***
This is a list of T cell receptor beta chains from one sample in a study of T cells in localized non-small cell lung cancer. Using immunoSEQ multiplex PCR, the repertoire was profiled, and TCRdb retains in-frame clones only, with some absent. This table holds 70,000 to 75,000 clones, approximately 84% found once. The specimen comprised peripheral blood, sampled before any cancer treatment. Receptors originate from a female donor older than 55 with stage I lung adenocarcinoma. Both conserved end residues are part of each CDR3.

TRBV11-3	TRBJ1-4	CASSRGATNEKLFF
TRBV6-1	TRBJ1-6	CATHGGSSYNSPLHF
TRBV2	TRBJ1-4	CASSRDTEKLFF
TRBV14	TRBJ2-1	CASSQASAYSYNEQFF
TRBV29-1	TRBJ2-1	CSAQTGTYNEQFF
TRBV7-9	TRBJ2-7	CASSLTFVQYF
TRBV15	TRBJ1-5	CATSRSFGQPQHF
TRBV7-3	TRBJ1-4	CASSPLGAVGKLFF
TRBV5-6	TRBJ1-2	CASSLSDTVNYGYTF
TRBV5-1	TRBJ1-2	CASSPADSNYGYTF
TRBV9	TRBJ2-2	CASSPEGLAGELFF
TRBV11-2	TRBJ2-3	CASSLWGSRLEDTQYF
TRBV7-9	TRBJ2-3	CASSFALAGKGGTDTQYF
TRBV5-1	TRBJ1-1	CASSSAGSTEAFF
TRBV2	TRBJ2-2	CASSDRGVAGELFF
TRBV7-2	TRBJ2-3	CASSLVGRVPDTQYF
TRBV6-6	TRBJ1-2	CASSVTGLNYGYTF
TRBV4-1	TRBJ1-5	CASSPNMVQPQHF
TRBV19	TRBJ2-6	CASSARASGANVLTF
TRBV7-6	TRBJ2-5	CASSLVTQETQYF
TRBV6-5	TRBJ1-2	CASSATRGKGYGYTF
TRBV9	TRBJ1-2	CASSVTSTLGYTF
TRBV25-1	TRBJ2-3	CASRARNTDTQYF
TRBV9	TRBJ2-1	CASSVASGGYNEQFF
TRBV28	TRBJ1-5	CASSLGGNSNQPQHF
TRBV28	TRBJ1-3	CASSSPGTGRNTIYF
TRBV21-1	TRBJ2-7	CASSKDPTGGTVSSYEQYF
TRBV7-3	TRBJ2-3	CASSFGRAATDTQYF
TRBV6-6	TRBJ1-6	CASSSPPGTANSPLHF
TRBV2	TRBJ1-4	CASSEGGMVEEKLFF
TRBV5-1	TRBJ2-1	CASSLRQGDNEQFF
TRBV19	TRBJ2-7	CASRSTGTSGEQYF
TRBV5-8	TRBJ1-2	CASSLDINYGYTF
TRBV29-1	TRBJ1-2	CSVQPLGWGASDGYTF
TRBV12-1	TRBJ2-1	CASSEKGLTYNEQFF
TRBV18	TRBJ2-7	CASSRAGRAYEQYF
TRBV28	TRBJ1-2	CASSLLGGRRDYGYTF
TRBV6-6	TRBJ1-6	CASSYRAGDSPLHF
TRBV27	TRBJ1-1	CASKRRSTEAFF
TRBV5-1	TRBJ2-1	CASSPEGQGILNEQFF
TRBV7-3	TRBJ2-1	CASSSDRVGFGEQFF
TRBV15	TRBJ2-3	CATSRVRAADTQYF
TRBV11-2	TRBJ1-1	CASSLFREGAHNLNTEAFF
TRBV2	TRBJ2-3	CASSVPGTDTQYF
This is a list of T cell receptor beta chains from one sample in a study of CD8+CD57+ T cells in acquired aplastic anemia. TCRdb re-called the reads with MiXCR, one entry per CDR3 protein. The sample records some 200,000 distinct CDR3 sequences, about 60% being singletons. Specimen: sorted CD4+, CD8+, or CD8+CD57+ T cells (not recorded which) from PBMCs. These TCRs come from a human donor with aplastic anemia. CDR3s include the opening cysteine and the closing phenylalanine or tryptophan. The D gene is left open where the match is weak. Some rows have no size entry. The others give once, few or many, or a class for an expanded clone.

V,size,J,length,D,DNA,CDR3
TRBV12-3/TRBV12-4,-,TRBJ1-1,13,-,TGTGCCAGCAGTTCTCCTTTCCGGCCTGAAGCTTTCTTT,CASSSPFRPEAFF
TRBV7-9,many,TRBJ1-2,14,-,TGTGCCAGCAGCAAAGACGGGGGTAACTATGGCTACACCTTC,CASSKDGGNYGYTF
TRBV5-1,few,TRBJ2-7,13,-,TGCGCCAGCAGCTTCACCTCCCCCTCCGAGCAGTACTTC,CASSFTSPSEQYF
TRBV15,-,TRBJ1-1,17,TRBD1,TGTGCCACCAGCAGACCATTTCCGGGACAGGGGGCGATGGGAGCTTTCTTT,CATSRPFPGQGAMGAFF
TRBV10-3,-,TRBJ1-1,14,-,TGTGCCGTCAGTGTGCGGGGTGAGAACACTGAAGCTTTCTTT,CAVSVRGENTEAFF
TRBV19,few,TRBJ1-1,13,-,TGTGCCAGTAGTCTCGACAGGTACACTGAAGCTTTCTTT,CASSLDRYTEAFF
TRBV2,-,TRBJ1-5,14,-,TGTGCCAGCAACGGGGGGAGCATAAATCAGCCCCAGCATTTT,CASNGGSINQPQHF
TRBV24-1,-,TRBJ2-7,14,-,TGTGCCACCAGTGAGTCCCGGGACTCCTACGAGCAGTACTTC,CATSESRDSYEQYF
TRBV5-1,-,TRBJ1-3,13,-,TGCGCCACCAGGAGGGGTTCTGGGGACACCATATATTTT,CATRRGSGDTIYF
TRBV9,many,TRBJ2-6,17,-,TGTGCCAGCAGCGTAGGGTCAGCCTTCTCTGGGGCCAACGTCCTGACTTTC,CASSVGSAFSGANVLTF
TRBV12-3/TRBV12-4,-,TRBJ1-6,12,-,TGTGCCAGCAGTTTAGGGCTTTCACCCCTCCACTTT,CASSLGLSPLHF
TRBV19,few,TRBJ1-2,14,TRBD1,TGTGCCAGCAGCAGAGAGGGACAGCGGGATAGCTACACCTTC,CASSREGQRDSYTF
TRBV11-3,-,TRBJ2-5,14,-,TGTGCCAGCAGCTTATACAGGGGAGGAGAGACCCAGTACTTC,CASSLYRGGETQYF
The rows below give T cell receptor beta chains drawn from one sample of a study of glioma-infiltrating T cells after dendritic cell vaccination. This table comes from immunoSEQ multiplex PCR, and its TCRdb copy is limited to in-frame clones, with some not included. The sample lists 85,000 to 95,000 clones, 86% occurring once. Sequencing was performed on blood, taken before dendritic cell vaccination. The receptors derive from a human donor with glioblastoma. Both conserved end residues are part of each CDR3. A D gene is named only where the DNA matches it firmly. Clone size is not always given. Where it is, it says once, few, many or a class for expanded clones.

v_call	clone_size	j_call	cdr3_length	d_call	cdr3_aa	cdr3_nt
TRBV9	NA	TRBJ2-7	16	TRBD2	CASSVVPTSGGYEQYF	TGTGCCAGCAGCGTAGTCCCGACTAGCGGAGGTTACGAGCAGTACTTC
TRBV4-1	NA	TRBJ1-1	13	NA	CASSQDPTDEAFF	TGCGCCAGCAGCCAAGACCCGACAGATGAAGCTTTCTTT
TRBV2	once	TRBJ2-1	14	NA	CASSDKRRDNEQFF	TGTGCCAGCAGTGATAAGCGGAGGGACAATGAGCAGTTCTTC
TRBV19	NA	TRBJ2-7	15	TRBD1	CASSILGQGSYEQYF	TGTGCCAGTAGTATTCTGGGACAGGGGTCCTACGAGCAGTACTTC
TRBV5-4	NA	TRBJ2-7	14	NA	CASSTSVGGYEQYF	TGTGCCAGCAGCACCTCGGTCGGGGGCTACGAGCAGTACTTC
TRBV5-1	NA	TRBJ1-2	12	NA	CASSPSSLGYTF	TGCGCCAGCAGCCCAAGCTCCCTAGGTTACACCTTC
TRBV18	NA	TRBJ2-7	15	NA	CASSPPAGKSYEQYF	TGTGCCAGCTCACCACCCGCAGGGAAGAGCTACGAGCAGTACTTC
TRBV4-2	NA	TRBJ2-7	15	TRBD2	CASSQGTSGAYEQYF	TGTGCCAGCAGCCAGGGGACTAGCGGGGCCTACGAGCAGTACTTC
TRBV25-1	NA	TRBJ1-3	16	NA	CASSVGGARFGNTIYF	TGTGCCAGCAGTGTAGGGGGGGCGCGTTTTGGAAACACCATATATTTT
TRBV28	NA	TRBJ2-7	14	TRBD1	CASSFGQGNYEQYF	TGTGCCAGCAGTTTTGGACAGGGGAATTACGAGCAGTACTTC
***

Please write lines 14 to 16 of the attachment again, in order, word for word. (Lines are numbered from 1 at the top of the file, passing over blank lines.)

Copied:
TRBV7-9	TRBJ2-3	CASSFALAGKGGTDTQYF
TRBV5-1	TRBJ1-1	CASSSAGSTEAFF
TRBV2	TRBJ2-2	CASSDRGVAGELFF